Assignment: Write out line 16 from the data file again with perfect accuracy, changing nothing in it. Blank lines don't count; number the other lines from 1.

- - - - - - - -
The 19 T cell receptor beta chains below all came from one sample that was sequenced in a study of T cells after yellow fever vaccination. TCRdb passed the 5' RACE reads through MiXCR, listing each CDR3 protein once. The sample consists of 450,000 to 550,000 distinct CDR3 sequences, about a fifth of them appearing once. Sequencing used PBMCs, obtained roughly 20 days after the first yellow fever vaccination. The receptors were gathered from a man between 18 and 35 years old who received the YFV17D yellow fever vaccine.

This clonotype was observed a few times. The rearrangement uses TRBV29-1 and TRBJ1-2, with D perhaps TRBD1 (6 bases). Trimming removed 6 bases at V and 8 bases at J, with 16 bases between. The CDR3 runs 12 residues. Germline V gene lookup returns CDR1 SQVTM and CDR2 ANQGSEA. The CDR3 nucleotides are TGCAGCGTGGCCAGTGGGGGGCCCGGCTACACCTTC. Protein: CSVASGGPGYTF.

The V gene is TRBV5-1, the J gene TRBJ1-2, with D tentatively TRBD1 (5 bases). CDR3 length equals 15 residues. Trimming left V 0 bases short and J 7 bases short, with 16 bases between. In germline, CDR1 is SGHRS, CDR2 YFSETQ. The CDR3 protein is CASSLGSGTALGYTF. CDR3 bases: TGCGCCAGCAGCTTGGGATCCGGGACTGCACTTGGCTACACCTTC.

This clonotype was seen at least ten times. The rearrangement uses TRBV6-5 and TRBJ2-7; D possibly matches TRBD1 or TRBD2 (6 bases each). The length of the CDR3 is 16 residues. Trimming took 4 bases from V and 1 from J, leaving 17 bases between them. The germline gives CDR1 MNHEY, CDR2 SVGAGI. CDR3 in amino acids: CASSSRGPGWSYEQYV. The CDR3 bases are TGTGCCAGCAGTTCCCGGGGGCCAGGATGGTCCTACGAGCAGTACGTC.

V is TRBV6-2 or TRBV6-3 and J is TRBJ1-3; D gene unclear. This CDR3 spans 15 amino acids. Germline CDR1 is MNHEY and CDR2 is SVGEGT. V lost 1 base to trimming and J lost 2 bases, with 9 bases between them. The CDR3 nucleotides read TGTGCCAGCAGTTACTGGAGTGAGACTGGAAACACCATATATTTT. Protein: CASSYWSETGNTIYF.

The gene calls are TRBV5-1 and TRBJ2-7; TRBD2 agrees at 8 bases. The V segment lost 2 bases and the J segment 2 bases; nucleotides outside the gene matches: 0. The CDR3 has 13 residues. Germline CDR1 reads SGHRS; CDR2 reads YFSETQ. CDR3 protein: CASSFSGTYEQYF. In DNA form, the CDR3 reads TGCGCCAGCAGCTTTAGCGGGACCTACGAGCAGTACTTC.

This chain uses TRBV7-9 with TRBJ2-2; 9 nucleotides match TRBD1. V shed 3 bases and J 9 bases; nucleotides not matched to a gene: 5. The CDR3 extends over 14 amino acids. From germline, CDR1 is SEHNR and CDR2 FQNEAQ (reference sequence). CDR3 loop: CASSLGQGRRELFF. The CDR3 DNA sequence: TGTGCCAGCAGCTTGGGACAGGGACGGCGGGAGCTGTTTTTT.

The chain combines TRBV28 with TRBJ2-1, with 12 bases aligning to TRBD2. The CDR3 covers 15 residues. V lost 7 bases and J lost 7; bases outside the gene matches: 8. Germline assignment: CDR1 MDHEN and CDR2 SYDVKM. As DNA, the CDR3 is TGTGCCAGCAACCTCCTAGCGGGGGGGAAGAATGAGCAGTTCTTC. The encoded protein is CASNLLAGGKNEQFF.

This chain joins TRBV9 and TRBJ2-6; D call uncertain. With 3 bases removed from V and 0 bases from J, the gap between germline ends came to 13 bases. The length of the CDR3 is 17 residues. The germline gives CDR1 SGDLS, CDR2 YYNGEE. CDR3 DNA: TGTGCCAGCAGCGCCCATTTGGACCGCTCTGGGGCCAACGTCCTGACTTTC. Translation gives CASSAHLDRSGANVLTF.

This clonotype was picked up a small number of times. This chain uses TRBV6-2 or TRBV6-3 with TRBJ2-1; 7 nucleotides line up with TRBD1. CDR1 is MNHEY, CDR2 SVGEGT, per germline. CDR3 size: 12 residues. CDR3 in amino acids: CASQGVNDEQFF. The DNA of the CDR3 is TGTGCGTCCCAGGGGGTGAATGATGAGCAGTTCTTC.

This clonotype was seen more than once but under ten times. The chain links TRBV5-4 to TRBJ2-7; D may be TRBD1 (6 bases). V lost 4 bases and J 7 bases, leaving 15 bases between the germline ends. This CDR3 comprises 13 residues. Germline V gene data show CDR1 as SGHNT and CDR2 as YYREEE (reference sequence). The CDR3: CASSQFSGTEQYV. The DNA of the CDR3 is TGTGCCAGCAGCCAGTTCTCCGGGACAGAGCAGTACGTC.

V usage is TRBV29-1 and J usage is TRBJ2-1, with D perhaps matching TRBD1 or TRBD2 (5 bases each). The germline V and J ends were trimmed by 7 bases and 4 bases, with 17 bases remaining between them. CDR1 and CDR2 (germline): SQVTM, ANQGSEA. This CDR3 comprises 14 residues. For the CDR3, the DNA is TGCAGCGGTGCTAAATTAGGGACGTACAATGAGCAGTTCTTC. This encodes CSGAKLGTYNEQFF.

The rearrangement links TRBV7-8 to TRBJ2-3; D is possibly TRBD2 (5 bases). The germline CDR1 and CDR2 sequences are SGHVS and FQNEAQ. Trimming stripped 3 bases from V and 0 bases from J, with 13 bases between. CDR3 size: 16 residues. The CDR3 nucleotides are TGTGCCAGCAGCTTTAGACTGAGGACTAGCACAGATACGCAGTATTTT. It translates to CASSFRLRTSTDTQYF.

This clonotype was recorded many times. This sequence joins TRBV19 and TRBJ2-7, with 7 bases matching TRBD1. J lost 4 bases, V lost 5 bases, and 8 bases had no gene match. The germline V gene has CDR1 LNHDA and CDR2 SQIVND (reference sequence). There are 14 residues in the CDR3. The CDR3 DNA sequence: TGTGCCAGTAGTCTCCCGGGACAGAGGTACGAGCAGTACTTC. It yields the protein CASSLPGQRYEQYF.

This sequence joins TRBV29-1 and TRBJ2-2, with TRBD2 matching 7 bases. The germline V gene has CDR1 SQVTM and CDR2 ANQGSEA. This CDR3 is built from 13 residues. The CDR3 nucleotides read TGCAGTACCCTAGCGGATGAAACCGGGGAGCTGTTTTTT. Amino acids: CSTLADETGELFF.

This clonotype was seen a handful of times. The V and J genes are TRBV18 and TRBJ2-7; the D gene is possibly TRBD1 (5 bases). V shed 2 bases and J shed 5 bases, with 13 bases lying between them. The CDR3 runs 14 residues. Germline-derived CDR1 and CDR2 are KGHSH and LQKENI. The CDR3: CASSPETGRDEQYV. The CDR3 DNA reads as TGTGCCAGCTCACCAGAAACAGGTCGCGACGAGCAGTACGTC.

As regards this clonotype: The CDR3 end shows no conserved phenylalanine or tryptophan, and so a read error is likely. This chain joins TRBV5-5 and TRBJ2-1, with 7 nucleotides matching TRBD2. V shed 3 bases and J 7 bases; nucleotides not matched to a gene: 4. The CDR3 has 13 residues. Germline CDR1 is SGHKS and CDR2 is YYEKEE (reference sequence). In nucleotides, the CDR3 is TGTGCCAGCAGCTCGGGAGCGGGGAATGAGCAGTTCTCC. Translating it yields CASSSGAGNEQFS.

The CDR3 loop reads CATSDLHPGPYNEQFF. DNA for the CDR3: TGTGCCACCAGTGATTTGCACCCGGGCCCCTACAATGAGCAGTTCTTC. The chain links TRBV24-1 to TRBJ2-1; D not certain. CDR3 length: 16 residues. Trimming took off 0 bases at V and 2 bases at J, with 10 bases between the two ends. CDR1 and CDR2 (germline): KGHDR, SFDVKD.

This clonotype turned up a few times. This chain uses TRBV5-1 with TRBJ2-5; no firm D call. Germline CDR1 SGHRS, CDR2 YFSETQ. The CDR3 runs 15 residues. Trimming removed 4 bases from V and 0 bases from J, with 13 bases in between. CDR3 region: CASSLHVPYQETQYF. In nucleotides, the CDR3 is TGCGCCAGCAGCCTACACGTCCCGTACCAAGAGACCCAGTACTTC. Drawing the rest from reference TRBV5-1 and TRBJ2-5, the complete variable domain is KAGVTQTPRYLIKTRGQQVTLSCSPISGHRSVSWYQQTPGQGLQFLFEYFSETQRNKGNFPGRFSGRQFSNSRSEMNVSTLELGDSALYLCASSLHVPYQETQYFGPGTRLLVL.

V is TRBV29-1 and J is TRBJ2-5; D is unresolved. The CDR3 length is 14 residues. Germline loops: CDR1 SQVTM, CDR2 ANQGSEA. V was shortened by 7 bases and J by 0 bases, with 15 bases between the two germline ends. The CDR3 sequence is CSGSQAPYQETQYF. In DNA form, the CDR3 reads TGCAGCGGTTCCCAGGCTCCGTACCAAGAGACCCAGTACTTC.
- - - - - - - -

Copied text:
This clonotype was seen a handful of times. The V and J genes are TRBV18 and TRBJ2-7; the D gene is possibly TRBD1 (5 bases). V shed 2 bases and J shed 5 bases, with 13 bases lying between them. The CDR3 runs 14 residues. Germline-derived CDR1 and CDR2 are KGHSH and LQKENI. The CDR3: CASSPETGRDEQYV. The CDR3 DNA reads as TGTGCCAGCTCACCAGAAACAGGTCGCGACGAGCAGTACGTC.